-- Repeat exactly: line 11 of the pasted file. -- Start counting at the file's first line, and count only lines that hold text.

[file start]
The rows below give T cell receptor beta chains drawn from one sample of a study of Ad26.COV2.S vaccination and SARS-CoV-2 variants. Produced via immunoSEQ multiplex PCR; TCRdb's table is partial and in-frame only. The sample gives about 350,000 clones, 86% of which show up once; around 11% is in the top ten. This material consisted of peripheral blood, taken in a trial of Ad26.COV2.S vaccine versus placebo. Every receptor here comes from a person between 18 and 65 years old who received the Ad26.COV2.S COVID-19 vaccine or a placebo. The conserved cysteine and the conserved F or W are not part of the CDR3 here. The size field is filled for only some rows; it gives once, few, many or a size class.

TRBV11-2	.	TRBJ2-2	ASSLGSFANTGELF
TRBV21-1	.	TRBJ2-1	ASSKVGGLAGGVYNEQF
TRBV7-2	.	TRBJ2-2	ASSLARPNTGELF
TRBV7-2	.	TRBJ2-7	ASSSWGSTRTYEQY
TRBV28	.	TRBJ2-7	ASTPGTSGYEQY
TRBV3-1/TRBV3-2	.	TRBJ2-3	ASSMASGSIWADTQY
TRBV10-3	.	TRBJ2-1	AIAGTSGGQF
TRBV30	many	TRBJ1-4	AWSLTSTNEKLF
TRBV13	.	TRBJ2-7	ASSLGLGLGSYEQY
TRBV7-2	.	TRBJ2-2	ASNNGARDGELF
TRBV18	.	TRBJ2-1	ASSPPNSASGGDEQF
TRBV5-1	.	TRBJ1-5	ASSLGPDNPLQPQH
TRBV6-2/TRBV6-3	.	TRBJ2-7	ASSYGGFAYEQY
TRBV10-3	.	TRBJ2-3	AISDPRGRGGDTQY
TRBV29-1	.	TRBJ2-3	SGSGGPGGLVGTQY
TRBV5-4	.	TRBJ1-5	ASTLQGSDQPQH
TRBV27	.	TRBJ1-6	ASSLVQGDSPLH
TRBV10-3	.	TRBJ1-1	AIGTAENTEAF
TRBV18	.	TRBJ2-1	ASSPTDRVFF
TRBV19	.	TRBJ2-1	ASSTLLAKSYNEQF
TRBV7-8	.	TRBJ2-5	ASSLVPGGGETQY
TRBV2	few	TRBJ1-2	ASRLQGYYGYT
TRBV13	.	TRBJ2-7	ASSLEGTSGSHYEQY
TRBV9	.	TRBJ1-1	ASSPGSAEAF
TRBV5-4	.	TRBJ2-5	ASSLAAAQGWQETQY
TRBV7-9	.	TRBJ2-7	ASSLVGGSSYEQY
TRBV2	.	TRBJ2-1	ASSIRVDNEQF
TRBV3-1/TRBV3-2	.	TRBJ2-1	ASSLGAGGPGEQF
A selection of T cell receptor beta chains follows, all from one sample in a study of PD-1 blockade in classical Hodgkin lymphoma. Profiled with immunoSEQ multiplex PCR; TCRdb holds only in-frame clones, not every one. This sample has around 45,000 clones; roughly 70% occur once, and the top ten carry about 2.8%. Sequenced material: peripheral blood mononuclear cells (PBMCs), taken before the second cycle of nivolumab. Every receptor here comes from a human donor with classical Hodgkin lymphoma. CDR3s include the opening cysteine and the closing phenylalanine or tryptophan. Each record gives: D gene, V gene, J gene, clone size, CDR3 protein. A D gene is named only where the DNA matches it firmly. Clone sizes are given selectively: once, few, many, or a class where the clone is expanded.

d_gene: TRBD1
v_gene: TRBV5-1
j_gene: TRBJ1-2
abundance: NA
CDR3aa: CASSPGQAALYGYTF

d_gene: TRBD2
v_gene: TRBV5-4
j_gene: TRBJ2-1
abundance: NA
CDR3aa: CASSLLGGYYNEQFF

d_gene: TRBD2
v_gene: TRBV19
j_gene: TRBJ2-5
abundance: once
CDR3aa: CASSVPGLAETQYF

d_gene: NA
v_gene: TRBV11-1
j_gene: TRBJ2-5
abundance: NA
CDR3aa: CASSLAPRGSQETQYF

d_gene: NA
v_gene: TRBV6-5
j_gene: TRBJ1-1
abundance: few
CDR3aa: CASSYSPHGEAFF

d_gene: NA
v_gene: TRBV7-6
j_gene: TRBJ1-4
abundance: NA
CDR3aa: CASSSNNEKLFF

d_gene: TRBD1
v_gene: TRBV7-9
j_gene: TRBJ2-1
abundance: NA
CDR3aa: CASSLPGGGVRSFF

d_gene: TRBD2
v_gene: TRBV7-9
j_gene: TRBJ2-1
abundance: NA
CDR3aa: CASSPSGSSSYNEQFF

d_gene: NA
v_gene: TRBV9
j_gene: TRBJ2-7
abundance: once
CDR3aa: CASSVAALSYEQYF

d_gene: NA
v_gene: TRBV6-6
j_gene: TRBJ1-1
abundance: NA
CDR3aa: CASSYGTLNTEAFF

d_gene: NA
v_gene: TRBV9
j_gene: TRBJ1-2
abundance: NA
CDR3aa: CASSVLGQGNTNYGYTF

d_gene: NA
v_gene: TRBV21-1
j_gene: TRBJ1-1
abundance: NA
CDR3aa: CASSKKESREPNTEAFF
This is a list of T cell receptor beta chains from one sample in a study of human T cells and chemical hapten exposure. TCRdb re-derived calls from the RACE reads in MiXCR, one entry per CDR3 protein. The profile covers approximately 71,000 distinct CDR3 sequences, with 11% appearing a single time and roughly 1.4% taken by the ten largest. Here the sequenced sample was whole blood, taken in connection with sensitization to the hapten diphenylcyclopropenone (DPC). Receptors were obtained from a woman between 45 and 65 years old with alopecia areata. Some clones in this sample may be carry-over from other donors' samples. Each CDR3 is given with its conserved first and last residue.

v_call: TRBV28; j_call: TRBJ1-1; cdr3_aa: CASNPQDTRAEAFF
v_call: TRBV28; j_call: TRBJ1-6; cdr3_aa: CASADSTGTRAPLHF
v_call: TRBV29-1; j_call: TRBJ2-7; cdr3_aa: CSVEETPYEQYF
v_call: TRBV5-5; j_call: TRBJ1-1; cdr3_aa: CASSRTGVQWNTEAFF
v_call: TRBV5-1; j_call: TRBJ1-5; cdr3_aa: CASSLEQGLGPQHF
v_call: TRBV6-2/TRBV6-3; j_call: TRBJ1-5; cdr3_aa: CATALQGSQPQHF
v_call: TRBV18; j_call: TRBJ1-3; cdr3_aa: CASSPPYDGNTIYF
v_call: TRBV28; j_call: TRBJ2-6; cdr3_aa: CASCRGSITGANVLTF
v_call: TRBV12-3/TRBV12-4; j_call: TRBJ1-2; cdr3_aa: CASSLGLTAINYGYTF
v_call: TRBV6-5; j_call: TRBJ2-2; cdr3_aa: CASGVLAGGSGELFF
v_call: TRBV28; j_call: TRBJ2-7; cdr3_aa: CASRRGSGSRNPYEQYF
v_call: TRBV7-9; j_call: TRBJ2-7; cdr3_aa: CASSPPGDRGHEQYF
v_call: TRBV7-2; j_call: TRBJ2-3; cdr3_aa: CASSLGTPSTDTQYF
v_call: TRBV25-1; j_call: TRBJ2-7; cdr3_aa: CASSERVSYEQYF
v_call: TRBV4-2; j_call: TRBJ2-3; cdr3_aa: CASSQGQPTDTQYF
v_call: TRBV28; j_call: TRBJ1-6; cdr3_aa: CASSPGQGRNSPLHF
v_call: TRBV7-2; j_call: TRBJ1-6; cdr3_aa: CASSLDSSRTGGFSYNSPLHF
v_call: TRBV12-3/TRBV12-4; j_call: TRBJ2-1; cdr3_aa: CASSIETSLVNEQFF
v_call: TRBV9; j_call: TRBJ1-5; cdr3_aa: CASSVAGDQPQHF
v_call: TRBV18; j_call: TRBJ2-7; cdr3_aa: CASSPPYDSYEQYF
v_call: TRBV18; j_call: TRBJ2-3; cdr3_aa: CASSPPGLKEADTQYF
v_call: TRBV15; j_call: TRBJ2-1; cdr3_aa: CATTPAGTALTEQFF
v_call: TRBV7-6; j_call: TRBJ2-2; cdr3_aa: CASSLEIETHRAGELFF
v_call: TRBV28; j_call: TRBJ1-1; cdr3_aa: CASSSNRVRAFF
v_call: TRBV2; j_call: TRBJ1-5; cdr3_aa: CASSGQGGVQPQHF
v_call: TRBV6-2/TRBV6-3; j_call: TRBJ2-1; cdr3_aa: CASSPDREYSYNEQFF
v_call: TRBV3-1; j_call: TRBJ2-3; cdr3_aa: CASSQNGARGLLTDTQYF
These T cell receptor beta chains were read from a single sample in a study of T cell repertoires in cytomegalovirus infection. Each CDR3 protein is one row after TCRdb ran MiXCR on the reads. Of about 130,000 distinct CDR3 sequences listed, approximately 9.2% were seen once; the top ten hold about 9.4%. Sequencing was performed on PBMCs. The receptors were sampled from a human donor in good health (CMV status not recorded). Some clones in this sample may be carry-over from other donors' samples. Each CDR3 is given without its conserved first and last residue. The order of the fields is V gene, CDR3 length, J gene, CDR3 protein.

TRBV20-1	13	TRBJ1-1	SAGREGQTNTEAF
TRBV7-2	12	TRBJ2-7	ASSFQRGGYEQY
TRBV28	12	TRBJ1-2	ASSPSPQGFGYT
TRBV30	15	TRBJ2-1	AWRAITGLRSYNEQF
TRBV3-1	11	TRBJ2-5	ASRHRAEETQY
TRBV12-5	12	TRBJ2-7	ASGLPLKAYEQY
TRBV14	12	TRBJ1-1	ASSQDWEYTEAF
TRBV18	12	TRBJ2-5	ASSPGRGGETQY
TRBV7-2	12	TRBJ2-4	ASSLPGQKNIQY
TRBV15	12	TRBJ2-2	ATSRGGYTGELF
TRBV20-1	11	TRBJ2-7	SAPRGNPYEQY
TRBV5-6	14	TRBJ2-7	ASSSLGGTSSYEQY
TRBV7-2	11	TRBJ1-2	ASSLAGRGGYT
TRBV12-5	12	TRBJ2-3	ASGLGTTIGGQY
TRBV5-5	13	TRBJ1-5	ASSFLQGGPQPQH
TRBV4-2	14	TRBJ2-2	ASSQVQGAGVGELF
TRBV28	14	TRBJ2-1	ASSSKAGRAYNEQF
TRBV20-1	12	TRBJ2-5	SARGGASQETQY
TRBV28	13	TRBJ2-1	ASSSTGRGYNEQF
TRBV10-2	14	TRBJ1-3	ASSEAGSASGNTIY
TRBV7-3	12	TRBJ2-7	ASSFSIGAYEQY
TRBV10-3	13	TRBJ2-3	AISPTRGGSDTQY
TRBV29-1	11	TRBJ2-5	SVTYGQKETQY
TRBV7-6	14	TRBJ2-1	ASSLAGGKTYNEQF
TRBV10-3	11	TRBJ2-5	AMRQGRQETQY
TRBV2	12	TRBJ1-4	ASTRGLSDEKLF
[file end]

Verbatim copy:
TRBV7-2	.	TRBJ2-2	ASNNGARDGELF